June 21, 2017

It Will Be Given You (Matthew 10:19-20)

Category: Bible - NT - Matthew :: Permalink

It’s amusing to note that in the history of the exegesis and exposition of Matthew 10:19-20 (“When they hand you over, do not be concerned how or what you should speak, for it will be given to you in that hour what you should speak, for it is not you speaking but the Spirit of your Father speaking in you”), commentator after commentator has felt the need to make it clear that this passage is not an excuse for pastors to wing it as they preach, without any study or preparation.

You’ll find that point in Augustine, Thomas (citing Chrysostom), Zwingli, Bucer, Musculus, Cocceius … all the way up to D. A. Carson and Frederick Dale Bruner today.

They’re right, of course … but what does the fact that they feel the need to stress this (rather obvious) point tell you?

Posted by John Barach @ 2:25 pm | Discuss (0)
June 6, 2017

Sticky Tape?

Category: Family,Marriage :: Permalink

From time to time, I have come across the following illustration in connection with an exhortation — usually to young women — to “guard your heart.” Here it is:

Your heart is like a sticky piece of tape. The first time you stick it to something, it sticks well. But if you pull it off and stick it on something else, it might still stick … fairly well. But if you keep doing that, pulling it off and sticking on somewhere else, it’s going to get less and less sticky, not to mention a lot dirtier. Eventually it’s not going to stick at all.

And so too with a woman’s heart, or so it is said. If you get infatuated with some guy and “give your heart” to him and then the same thing happens with another guy, your heart is going to get less and less “sticky,” less able to stick to one guy, and if you do try to stick to one guy, you’re probably going to have a wandering eye, always looking for the next guy to come along.

The solution — or so those who use this illustration would have you believe — is to stick to one person, if possible, and to plan for that. So dating is out and some form of courtship is in — aimed, it would seem, at making sure, as much as possible, that the one guy a girl gets interested in is going to be the one she marries. Plus, she’s urged to “guard her heart,” to make sure she doesn’t “fall in love” until she’s sure that this is the one guy she’s going to marry and stay with forever.

I don’t buy it.

I don’t buy the appropriateness of the illustration. Are our hearts really like sticky tape? I don’t think so.

Parents of one child sometimes wonder how they could ever love a second child. Won’t the “stickiness” of their heart become diluted if they’re spreading their love over two children. But as the father of four children, each of whom is different and each of whom I love dearly, I can tell you that that’s not so.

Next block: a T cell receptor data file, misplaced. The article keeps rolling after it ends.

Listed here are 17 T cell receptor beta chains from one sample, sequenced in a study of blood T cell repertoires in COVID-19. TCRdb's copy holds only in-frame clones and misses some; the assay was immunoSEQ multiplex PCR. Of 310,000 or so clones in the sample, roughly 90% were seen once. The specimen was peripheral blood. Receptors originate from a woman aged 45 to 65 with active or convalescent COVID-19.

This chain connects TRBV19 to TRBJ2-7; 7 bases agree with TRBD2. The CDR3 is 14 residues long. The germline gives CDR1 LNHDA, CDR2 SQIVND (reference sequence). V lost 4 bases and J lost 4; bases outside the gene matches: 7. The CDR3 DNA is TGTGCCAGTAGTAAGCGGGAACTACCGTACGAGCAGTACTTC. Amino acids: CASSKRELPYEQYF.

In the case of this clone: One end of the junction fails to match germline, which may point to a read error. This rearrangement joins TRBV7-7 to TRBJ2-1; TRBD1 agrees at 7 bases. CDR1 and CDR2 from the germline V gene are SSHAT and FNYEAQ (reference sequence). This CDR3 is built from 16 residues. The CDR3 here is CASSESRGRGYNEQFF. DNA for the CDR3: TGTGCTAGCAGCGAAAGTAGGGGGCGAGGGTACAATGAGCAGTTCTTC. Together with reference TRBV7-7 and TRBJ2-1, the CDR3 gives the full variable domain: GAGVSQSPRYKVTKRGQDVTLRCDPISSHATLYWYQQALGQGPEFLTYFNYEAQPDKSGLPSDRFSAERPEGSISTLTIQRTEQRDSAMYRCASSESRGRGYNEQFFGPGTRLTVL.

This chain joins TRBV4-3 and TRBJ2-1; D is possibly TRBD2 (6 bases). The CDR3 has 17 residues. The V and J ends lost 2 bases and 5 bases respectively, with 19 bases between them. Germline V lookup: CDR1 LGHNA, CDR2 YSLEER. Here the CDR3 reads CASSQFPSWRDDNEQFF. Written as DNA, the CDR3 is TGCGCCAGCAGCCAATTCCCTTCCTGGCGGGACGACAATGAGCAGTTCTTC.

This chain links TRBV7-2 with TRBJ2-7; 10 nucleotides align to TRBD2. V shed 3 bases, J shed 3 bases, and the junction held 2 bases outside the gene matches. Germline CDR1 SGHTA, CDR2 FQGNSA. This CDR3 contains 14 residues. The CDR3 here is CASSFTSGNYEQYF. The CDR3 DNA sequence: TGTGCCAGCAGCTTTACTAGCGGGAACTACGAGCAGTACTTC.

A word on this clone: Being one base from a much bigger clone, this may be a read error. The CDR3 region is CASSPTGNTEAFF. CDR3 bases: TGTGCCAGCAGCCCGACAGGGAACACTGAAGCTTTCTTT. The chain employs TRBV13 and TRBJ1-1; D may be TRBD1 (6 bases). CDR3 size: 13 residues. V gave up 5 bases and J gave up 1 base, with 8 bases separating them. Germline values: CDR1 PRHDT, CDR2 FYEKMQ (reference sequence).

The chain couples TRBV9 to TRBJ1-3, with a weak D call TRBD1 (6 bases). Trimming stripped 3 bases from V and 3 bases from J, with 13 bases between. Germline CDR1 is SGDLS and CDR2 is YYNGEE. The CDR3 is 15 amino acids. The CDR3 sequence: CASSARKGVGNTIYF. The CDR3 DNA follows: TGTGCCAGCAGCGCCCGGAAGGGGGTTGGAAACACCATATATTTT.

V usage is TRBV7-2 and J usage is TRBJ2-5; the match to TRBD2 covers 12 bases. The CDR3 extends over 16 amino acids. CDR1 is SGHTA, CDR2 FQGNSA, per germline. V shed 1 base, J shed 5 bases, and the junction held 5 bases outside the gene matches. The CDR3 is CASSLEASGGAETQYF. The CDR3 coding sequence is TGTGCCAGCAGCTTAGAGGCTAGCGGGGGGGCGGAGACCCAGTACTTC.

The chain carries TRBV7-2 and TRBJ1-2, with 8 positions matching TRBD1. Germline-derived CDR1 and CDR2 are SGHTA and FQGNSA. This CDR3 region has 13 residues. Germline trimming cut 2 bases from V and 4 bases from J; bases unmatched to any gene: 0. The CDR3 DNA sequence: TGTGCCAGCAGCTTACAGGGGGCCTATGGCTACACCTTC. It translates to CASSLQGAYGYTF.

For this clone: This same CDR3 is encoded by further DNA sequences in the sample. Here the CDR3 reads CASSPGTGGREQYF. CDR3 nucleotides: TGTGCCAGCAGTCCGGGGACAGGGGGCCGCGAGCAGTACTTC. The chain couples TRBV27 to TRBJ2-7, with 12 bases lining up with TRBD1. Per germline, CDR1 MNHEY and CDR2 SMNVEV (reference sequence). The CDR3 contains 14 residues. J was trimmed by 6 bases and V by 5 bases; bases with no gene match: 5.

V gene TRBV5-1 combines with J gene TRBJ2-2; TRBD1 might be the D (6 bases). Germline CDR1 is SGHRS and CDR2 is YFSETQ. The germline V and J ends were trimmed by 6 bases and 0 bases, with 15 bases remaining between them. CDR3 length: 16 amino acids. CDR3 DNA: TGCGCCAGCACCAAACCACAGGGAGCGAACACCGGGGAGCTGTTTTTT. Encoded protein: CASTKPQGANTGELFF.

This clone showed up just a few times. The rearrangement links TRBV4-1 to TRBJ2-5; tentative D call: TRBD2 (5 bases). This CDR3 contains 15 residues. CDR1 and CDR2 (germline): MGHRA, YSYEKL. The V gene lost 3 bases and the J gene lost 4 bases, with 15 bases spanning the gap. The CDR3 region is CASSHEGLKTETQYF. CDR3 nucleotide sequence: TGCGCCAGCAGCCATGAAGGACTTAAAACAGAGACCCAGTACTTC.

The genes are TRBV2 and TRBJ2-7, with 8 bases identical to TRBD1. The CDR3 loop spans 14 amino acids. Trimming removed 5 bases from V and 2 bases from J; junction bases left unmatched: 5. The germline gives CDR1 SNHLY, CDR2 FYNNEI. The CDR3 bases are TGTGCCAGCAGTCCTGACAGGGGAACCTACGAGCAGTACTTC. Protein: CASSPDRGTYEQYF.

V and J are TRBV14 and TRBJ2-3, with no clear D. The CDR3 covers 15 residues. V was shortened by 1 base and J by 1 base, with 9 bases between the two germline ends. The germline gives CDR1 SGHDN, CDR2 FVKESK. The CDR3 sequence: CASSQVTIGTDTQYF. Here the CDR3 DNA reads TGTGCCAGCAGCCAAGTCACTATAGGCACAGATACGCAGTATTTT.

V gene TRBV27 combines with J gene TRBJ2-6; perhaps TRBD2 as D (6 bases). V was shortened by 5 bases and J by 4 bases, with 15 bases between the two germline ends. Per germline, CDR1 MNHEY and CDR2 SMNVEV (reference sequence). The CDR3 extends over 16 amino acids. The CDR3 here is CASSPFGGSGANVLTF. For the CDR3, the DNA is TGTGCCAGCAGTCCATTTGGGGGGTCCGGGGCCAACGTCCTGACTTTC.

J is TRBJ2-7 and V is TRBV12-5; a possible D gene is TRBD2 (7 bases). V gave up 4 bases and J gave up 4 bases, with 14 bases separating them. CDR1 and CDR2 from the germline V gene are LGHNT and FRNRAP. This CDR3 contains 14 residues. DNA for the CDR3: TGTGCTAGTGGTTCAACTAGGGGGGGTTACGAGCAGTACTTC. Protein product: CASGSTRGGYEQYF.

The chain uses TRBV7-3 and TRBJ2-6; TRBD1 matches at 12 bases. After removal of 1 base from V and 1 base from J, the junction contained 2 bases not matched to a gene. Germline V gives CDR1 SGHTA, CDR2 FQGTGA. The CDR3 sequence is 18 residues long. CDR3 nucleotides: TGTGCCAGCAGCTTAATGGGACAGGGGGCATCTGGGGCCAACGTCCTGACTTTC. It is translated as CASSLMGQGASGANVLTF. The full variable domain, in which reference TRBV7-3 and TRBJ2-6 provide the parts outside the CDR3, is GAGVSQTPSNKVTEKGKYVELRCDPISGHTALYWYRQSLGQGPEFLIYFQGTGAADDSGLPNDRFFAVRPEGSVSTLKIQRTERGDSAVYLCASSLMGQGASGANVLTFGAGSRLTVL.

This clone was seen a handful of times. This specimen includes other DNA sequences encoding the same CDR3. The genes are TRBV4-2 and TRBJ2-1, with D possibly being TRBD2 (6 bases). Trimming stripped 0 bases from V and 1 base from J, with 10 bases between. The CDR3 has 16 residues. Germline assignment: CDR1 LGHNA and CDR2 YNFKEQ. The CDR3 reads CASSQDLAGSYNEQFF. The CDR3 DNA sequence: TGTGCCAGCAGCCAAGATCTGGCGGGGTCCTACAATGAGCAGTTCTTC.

If this illustration were true, a woman who is widowed has a less “sticky” heart going into a second marriage and if perchance she loses that second husband, too, her heart — now on its third “stick” — probably doesn’t have much “stickiness” left. But that’s not the case.

I also don’t buy the solution. There is no form of courtship (somehow distinguished from “dating”) that can guarantee that the first person your daughter is attracted or drawn to is going to be the guy she marries and stays married to for the rest of her life. There is no form of courtship that can guarantee that she will not ever have a broken heart. And the quest for such a “perfect” form of courtship is not only quixotic but seriously misguided.

Sometimes this approach can even result in a girl getting the impression that she shouldn’t feel anything toward a guy until after she agrees to marry him lest she “give her heart” to him and risk losing her “stickiness” if it turns out that he isn’t the one. So she marries him on some other grounds besides attraction … and then finds, even after the wedding, that there’s still no attraction there.

As for the phrase “guard your heart,” it is indeed biblical. Proverbs 4:23 says “Guard your heart with all diligence, for out of it spring the issues of life.”

But notice that it’s not talking about “guarding your heart” from falling in love with someone or being attracted or drawn to someone. It’s talking about guarding your heart from sin and foolishness. Here it is in context (Prov 4:20-27):

My son, give attention to my words;
Incline your ear to my sayings.
Do not let them depart from your eyes;
Keep them in the midst of your heart;
For they are life to those who find them,
And health to all their flesh.
Keep [or: guard] your heart with all diligence,
For out of it spring the issues of life.
Put away from you a deceitful mouth,
And put perverse lips far from you.
Let your eyes look straight ahead,
And your eyelids look right before you.
Ponder the path of your feet,
And let all your ways be established.
Do not turn to the right or the left;
Remove your foot from evil.

Young men and women do indeed need to guard their hearts, to learn wisdom, to keep God’s commandments, to put away deceit and evil.

But there is no commandment forbidding them from being attracted to someone else, no prohibition on “falling in love,” no hint that attraction or even love for one person necessarily makes you less able to love someone else in a “sticky” way later, no Scriptural exhortation for their parents to try to ensure that their hearts never get “stuck” on anyone they don’t end up marrying, let alone never get broken.

Posted by John Barach @ 3:57 pm | Discuss (1)